Since the first commercial North American importation of alpacas in 1984, breeders in the United States have debated whether to draft a breed standard for the Huacaya alpaca. Breeders of the Suri alpaca – the cousin to the Huacaya, whose long, lustrous fiber somewhat resembles dredlocks from a distance – have had a breed standard in place since 2006. At the time of this writing, there is no such standard for the Huacaya.
On the surface, the concept appears so rudimentary as to defy debate. Every year, thousands of Huacaya alpacas are shown at halter and judged. Any animal that is judged must, inherently, be judged against a standard. If this standard is not written, then the judging is arbitrary, subjective, and, frankly, downright absurd. I do not argue for a moment that anyone who participates in the show system has the right, perhaps even the responsibility, to demand a written standard to which their animals shall be held. What I am opposed to is the implementation and enforcement of a single show standard. I oppose any effort to confine the development of the North American Huacaya alpaca to one specific type and goal.
The sheep has been domesticated for an estimated 6000 years. It is a mid-sized, triple-purpose species; sheep may be bred for their fiber, meat, milk, or all three. The alpaca has, likewise, been domesticated for an estimated 6000 years. It, too, is a mid-sized, triple-purpose species; in its native South America, it is commonly used for fiber, meat, and occasionally as a pack animal. The sheep boasts more than 200 unique breeds that are or have been reproduced by man. The idea that modern alpaca breeders ought to confine themselves to a mere two (Huacaya and Suri) seems dramatically restrictive.
By the time of the Incan empire, the Huacaya alpaca had almost undoubtedly been developed into more than one breed. Mummies of pre-Incan alpacas have been unearthed, creatures whose fiber test out with a standard deviation of one (standard deviation is measure of fiber uniformity that directly correlates with softness). Even the most genetically advanced Huacaya alpacas of today cannot even approach that number – a standard deviation of five is considered acceptable; three is great, two and a fraction is “elite,” and below two is unheard of. Meanwhile, the majority of alpacas of the ancient Andean cultures were probably used for pack and meat animals. Their fiber was most likely very coarse, suitable for rug yarn and garments that will not touch the skin. There is little doubt that these animals were of a dramatically different variety than that of the royal alpacas. However, there is also little doubt that these coarse-fibered alpacas played a vital role in the survival of the average Andean citizen. These coarser Andean alpacas were not inferior to their royal counterparts. They were simply different.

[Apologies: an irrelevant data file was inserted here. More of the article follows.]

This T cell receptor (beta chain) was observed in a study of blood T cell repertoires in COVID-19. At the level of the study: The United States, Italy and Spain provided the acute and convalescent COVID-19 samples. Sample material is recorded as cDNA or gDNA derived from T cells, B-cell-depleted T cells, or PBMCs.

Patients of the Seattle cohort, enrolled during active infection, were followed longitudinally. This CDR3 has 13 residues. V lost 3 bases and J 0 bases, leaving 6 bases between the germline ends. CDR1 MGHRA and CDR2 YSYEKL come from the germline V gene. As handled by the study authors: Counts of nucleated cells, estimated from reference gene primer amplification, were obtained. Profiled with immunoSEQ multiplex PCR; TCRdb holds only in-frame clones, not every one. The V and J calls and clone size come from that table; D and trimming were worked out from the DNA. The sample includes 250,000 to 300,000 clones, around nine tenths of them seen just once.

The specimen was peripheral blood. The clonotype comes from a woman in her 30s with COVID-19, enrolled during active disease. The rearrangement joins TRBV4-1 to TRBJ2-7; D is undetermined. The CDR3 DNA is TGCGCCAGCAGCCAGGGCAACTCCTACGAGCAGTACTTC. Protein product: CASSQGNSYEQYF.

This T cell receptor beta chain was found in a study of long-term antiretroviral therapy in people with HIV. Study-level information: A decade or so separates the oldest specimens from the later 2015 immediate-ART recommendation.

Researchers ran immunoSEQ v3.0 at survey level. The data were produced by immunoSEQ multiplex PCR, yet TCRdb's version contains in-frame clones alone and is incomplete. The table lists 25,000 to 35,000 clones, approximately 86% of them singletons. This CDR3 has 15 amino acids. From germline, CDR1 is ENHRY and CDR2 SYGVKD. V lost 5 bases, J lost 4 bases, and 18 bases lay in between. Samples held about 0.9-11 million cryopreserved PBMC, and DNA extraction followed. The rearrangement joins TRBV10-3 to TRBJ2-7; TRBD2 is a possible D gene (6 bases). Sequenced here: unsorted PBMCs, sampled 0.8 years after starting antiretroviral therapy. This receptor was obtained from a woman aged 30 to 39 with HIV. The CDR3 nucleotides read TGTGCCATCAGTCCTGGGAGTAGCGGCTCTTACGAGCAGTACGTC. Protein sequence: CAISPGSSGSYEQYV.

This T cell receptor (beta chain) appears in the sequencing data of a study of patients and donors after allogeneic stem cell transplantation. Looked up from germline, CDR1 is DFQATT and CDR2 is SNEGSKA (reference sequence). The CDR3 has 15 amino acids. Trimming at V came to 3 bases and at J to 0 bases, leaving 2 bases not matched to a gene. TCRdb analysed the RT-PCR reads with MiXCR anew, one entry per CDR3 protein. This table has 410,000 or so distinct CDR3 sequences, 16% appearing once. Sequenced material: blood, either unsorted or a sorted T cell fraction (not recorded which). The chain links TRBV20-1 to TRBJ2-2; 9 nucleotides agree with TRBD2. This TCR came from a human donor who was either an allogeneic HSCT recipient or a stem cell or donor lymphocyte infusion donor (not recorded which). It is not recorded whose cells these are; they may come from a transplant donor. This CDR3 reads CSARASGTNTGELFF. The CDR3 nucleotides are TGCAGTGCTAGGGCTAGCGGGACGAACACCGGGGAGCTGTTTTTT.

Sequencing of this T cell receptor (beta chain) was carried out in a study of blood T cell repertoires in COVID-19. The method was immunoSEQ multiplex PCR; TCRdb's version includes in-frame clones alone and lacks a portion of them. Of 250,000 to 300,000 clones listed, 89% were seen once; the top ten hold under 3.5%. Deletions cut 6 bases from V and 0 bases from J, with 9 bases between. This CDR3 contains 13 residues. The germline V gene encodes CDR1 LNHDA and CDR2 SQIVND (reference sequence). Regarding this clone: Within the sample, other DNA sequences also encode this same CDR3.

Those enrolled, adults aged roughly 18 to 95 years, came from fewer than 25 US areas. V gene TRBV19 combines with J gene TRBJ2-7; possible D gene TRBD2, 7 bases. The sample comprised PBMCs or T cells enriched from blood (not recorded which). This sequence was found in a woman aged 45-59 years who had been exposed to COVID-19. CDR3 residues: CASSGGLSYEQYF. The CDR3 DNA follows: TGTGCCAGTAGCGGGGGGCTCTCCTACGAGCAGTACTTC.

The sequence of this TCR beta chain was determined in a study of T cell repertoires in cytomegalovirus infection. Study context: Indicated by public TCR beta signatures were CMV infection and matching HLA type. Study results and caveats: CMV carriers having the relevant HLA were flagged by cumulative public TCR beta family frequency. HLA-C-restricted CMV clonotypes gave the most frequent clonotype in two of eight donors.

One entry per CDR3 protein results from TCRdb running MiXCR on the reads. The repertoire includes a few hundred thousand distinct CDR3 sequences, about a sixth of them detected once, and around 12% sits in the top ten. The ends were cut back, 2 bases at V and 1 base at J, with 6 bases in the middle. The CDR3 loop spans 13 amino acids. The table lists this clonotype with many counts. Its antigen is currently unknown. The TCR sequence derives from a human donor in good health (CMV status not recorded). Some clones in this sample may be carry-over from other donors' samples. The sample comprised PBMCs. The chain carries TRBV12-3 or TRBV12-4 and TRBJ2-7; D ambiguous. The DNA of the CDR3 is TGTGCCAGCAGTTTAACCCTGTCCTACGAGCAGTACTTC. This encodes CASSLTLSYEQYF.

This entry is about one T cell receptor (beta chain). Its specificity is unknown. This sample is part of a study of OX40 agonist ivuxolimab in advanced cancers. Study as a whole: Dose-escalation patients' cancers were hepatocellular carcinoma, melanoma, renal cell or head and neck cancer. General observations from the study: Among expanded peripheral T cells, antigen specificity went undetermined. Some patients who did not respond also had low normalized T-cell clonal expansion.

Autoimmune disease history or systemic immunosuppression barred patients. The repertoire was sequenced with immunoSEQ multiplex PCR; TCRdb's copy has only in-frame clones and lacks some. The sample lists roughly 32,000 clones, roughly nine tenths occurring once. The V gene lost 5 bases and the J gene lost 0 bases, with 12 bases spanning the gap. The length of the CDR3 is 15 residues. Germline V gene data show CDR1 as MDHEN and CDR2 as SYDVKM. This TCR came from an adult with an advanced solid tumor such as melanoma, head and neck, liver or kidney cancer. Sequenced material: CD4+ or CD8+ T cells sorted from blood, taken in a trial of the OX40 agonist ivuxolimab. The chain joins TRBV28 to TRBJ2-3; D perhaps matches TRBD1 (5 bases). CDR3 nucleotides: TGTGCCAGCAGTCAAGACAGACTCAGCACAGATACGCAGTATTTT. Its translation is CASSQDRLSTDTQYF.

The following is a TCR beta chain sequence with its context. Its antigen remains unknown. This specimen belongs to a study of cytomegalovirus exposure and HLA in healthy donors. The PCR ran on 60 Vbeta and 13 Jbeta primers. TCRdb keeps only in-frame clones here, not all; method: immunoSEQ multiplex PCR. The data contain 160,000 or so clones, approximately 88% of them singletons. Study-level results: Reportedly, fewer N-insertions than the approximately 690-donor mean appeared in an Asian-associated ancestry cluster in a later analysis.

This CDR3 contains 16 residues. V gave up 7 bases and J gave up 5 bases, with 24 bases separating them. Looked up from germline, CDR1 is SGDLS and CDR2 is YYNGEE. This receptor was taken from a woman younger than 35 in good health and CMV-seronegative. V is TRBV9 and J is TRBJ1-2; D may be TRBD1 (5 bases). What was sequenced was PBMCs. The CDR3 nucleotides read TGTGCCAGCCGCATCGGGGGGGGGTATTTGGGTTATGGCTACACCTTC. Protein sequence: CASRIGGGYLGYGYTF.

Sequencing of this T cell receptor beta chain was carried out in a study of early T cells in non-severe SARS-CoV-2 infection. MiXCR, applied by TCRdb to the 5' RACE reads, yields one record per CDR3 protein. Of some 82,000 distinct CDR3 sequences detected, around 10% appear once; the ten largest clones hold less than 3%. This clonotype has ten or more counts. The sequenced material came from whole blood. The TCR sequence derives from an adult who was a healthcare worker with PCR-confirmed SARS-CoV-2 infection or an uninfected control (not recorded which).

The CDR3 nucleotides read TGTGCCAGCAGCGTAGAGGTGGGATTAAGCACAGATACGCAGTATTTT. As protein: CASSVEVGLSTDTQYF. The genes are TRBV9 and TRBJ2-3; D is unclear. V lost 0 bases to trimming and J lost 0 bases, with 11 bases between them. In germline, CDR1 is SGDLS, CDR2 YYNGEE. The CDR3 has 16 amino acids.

In the 1500's, the Spanish Conquistadors arrived in South America and slaughtered its native inhabitants. They destroyed the Incan civilization, and with it, the refined Royal Alpaca breed as well as any other developed breeds of alpaca. The Quechua and Aymara peoples – the modern inhabitants of the Andes – have hybridized the llama and alpaca in an effort to increase their alpacas' strength, size and fleece weight. In so doing, the characteristics that made up the Royal Incan alpaca breed were lost. The creatures in their place are, for the most part, mutts. The modern alpaca is unique among beasts, in that it is at once unquestionably domesticated and largely unrefined.
How does this pertain to the modern alpaca? Can we not agree that the goal of all modern alpaca breeders is to strive for that lost breed, that paragon of Huacayas: the Royal Incan alpaca?
Well, no, we cannot all agree on this, and that is both the problem and the beauty of the developing North American alpaca herd. Many breeders are, indeed, striving to produce a modern reconstruction of the ancient Royal Incan alpaca. Others are striving for a more balanced breed, a modern production alpaca with abundant fleece that is uniform, yet stronger in fiber diameter than the Royal Incan. Some wish to produce an alpaca with a super-fine fiber diameter – and bone structure – that mimics the modern Vicuna. Though it has not yet emerged in much force in the United States, the time may well come when breeders turn their focus entirely to the meat side of the species, selecting for maximum heft with a minimum of fiber production.
Then, too, there is the show standard. The show standard appears to follow none of the above guidelines, for a majority of its awards are aesthetic. The show standard rewards a short muzzle, square frame, spear-shaped ears, a thick topknot and full coverage of the fiber down to the toes. There is nothing at all wrong with these aesthetic niceties. They are, in fact, critically important, for the aesthetic considerations – head shape, body type, fur, feather or fiber coverage – are a major part of what defines a breed. However, these niceties are just that – niceties. The show system also rewards some production considerations – density of fiber, fineness, uniformity – but they are hap-hazard. Density cannot accurately be judged by human hands, as has been demonstrated numerous times. A fine-fibered animal will always feel less dense than a coarse animal, because a thicker fiber takes up more space than a thinner one. The show system rewards fiber crimp, but not necessarily curvature, which is a more accurate measure of the elastic properties that contribute to its desirability in garment-making. More importantly, different fiber crimp styles are suitable for different end uses. All crimp styles have a purpose; one ought not be rewarded above the other.